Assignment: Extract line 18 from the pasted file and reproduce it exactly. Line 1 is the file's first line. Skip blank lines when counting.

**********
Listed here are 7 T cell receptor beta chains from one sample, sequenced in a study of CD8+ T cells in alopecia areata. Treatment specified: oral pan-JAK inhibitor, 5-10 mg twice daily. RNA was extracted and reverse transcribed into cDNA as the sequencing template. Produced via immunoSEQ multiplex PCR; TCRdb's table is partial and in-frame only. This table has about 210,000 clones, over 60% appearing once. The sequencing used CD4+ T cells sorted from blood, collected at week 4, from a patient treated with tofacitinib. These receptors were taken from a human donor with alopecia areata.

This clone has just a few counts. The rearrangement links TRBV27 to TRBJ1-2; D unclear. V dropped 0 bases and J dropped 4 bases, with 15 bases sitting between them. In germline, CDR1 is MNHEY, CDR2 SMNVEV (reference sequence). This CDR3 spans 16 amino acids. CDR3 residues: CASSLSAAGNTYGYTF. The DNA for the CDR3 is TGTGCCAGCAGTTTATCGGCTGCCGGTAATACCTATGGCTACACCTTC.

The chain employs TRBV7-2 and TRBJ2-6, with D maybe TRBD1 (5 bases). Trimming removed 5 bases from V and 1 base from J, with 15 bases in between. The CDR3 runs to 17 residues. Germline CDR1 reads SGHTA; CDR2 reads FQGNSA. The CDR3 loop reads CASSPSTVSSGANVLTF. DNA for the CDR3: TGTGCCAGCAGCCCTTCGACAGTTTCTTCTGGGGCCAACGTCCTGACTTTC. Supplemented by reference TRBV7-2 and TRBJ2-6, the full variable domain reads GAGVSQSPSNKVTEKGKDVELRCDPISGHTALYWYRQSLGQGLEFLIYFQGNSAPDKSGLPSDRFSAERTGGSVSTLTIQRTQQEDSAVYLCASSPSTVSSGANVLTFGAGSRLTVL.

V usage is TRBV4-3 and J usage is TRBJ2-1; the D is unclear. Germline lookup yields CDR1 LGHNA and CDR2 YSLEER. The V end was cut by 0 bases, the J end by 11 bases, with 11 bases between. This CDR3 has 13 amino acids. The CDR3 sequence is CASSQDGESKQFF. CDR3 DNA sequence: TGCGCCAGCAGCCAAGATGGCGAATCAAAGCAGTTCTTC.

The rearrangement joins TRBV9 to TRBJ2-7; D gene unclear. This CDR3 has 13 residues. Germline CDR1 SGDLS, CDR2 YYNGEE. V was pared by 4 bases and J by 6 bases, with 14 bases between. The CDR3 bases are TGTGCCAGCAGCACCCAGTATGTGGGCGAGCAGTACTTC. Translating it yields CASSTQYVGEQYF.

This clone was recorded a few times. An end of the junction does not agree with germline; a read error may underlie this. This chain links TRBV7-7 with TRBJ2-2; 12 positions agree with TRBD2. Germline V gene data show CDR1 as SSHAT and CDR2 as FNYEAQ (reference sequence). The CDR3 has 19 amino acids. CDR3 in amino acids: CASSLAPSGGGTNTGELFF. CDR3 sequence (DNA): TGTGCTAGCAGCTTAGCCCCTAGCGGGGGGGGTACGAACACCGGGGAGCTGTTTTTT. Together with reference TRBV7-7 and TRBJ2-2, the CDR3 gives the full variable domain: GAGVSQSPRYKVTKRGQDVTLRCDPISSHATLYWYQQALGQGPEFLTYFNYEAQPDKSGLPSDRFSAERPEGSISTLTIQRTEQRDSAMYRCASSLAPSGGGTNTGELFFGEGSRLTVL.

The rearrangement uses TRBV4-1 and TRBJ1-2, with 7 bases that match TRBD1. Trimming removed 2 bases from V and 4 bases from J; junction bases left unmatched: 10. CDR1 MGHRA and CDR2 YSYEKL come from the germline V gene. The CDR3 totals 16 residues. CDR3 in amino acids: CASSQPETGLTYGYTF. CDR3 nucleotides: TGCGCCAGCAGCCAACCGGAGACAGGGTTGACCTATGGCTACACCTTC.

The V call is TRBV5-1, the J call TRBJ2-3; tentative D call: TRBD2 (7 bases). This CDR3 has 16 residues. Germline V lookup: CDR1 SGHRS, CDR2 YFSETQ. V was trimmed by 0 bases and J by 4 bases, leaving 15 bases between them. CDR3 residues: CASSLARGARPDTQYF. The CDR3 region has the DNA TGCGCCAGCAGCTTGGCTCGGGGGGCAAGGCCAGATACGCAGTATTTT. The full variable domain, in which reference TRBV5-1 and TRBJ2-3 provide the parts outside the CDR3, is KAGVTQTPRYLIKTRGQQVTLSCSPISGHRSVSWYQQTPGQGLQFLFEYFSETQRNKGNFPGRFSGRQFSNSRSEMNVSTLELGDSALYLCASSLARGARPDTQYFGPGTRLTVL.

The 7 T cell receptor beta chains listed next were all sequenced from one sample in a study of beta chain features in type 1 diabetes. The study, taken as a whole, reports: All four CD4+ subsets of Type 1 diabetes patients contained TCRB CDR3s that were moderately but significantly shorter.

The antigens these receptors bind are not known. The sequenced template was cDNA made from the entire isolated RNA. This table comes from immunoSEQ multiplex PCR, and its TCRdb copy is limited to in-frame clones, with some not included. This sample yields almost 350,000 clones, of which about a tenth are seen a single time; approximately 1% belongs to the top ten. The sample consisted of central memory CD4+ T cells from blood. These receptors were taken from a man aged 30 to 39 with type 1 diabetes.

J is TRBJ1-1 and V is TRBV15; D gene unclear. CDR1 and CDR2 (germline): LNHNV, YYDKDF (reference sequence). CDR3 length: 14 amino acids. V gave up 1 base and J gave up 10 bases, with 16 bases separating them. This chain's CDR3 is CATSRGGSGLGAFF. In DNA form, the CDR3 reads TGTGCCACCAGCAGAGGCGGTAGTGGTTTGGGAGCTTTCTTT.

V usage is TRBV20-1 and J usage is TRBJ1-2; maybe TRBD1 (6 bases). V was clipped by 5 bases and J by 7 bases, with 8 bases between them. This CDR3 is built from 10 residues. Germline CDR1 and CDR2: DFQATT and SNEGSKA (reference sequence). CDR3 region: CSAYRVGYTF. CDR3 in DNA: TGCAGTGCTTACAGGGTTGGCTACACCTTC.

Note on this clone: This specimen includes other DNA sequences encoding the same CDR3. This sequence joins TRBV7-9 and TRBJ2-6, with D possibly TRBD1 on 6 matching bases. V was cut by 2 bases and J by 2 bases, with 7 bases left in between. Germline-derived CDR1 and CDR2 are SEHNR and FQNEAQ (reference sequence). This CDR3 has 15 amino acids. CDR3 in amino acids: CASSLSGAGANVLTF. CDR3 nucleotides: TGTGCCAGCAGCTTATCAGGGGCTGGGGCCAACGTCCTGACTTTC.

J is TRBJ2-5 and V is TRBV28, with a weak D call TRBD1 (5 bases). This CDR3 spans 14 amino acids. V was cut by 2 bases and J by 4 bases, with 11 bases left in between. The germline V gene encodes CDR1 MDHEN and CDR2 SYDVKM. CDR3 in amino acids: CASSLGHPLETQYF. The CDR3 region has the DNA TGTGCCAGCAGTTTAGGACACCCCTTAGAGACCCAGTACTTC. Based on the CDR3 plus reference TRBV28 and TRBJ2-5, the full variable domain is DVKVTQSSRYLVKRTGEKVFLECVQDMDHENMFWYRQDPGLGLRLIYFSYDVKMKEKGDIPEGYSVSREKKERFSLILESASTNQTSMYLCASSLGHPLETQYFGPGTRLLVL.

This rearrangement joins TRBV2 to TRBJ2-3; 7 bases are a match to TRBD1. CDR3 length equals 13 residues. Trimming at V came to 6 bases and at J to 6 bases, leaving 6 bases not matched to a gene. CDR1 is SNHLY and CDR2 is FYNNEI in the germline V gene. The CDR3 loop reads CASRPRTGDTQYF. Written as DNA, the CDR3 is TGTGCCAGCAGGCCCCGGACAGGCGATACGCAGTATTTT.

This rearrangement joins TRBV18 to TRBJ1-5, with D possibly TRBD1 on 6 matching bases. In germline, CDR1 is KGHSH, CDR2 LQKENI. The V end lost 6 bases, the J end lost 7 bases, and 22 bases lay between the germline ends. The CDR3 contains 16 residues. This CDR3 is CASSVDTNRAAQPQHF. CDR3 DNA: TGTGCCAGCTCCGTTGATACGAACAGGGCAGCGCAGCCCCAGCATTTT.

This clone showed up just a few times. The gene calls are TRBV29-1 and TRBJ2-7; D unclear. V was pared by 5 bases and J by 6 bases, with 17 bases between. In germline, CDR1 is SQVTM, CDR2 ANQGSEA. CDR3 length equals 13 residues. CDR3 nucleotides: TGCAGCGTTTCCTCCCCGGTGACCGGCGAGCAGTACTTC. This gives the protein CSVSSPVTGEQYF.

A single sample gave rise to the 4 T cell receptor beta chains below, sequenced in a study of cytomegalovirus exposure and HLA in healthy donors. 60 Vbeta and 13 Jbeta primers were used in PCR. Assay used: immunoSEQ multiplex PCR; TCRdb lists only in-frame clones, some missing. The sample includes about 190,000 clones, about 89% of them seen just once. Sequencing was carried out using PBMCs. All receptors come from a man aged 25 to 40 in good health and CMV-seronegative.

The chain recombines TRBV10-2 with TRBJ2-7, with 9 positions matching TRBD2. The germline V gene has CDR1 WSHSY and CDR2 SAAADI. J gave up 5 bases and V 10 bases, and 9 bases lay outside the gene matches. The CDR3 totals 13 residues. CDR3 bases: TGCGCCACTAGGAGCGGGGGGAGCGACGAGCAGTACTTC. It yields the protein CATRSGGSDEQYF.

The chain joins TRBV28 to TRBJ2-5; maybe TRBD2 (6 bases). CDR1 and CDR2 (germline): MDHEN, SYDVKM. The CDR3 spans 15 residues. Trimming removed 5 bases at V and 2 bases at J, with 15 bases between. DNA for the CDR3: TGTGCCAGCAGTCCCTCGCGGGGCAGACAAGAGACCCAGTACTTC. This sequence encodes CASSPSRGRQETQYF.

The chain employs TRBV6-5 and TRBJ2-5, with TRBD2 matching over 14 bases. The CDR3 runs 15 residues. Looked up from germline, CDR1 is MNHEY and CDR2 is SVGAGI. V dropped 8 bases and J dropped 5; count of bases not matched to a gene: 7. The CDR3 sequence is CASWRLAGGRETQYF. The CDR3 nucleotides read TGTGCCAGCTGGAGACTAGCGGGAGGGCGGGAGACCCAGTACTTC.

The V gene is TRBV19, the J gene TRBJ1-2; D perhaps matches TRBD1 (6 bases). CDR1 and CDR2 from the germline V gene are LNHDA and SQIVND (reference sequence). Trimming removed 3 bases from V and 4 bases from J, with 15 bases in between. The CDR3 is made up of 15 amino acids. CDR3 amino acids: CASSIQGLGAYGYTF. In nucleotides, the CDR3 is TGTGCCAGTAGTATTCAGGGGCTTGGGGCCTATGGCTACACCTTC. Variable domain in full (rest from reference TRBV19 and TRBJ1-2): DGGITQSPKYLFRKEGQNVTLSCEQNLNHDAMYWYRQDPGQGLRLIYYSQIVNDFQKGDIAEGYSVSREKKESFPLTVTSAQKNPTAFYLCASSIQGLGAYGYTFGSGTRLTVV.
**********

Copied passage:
A single sample gave rise to the 4 T cell receptor beta chains below, sequenced in a study of cytomegalovirus exposure and HLA in healthy donors. 60 Vbeta and 13 Jbeta primers were used in PCR. Assay used: immunoSEQ multiplex PCR; TCRdb lists only in-frame clones, some missing. The sample includes about 190,000 clones, about 89% of them seen just once. Sequencing was carried out using PBMCs. All receptors come from a man aged 25 to 40 in good health and CMV-seronegative.